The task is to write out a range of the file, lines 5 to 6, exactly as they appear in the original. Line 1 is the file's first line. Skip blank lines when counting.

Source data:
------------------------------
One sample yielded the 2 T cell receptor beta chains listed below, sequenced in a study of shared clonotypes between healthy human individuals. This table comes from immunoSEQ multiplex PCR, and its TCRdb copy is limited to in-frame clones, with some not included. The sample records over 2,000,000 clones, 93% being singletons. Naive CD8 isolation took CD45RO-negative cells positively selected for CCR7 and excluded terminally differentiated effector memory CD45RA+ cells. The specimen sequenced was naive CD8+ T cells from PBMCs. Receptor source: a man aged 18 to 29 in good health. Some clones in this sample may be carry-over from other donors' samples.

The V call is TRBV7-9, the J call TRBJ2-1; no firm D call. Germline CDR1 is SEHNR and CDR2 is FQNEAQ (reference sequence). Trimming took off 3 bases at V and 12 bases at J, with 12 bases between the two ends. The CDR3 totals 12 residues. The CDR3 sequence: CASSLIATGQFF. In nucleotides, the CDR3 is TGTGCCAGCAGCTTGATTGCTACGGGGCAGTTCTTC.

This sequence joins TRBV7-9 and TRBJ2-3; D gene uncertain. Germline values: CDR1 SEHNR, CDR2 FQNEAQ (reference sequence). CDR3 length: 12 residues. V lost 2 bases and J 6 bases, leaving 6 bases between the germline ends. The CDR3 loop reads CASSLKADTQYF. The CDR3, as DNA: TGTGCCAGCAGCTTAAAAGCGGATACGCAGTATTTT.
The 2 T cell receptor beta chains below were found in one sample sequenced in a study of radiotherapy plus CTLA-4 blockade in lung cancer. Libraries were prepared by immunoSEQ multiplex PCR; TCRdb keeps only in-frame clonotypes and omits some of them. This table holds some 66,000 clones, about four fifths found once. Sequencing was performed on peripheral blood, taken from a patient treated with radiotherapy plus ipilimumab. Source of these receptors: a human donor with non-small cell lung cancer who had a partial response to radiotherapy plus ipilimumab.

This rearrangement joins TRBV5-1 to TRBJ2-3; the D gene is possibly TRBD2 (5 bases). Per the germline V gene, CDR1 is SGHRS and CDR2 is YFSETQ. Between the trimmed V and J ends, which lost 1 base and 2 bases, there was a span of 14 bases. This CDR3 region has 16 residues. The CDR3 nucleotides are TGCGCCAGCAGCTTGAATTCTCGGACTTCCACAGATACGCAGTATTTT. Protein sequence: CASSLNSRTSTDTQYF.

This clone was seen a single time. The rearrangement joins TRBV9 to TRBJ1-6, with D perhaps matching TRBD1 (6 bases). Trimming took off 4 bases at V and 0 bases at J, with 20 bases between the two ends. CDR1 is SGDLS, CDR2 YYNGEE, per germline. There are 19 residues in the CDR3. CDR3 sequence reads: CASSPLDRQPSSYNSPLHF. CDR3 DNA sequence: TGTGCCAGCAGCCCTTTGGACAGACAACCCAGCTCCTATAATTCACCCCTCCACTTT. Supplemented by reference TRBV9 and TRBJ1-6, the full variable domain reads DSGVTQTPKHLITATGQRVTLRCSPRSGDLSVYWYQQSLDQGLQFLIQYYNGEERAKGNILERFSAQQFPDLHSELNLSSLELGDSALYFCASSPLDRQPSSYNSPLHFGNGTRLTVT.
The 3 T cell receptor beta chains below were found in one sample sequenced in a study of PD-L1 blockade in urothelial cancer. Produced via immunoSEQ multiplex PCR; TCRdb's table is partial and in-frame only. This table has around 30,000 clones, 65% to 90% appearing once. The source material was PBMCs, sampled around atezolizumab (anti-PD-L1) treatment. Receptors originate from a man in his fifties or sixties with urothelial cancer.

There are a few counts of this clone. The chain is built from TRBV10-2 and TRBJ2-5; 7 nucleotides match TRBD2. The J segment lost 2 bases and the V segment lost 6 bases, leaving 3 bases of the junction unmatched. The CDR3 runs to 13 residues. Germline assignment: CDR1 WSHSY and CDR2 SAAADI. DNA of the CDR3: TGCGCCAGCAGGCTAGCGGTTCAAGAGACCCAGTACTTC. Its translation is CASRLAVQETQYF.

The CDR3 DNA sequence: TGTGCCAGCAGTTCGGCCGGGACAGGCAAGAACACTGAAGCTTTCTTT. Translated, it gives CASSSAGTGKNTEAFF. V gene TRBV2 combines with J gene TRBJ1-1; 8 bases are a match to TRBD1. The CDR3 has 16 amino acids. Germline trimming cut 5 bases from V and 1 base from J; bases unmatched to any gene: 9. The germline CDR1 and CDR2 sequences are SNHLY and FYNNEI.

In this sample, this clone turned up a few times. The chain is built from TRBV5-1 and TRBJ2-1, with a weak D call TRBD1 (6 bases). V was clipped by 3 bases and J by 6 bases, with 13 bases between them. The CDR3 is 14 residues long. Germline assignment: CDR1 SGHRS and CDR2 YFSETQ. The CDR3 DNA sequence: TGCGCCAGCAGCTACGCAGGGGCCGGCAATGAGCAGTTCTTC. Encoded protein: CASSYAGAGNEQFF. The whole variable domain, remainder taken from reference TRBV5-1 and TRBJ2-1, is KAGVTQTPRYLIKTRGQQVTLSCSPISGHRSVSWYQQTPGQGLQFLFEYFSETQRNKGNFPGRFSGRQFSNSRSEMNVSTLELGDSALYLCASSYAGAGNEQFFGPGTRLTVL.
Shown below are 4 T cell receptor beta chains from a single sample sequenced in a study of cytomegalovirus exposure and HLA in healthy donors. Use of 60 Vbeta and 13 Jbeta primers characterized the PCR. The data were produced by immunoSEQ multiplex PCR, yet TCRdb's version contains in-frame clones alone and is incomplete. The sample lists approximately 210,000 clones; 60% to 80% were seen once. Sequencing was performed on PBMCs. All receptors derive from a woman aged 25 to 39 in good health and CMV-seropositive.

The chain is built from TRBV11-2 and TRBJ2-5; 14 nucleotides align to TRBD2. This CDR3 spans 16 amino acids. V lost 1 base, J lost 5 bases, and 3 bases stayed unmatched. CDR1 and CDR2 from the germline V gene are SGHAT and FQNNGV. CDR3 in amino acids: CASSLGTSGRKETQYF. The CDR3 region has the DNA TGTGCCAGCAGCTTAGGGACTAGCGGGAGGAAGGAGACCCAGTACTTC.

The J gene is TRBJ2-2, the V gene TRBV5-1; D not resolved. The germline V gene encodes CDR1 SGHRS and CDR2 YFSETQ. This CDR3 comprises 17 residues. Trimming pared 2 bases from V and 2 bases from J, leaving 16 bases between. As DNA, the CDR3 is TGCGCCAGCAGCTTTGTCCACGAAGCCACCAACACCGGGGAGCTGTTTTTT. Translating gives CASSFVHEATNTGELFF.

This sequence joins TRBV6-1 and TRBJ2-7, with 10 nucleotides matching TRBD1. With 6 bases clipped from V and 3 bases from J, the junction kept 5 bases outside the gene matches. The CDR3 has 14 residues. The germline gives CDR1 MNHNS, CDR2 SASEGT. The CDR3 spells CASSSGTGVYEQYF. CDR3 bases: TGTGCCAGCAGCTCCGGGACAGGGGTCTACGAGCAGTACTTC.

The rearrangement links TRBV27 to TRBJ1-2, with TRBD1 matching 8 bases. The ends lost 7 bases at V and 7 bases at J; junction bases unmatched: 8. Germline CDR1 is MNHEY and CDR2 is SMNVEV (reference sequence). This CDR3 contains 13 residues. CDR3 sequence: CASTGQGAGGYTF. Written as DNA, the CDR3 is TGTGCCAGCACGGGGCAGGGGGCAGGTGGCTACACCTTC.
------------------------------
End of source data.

This rearrangement joins TRBV5-1 to TRBJ2-3; the D gene is possibly TRBD2 (5 bases). Per the germline V gene, CDR1 is SGHRS and CDR2 is YFSETQ. Between the trimmed V and J ends, which lost 1 base and 2 bases, there was a span of 14 bases. This CDR3 region has 16 residues. The CDR3 nucleotides are TGCGCCAGCAGCTTGAATTCTCGGACTTCCACAGATACGCAGTATTTT. Protein sequence: CASSLNSRTSTDTQYF.

This clone was seen a single time. The rearrangement joins TRBV9 to TRBJ1-6, with D perhaps matching TRBD1 (6 bases). Trimming took off 4 bases at V and 0 bases at J, with 20 bases between the two ends. CDR1 is SGDLS, CDR2 YYNGEE, per germline. There are 19 residues in the CDR3. CDR3 sequence reads: CASSPLDRQPSSYNSPLHF. CDR3 DNA sequence: TGTGCCAGCAGCCCTTTGGACAGACAACCCAGCTCCTATAATTCACCCCTCCACTTT. Supplemented by reference TRBV9 and TRBJ1-6, the full variable domain reads DSGVTQTPKHLITATGQRVTLRCSPRSGDLSVYWYQQSLDQGLQFLIQYYNGEERAKGNILERFSAQQFPDLHSELNLSSLELGDSALYFCASSPLDRQPSSYNSPLHFGNGTRLTVT.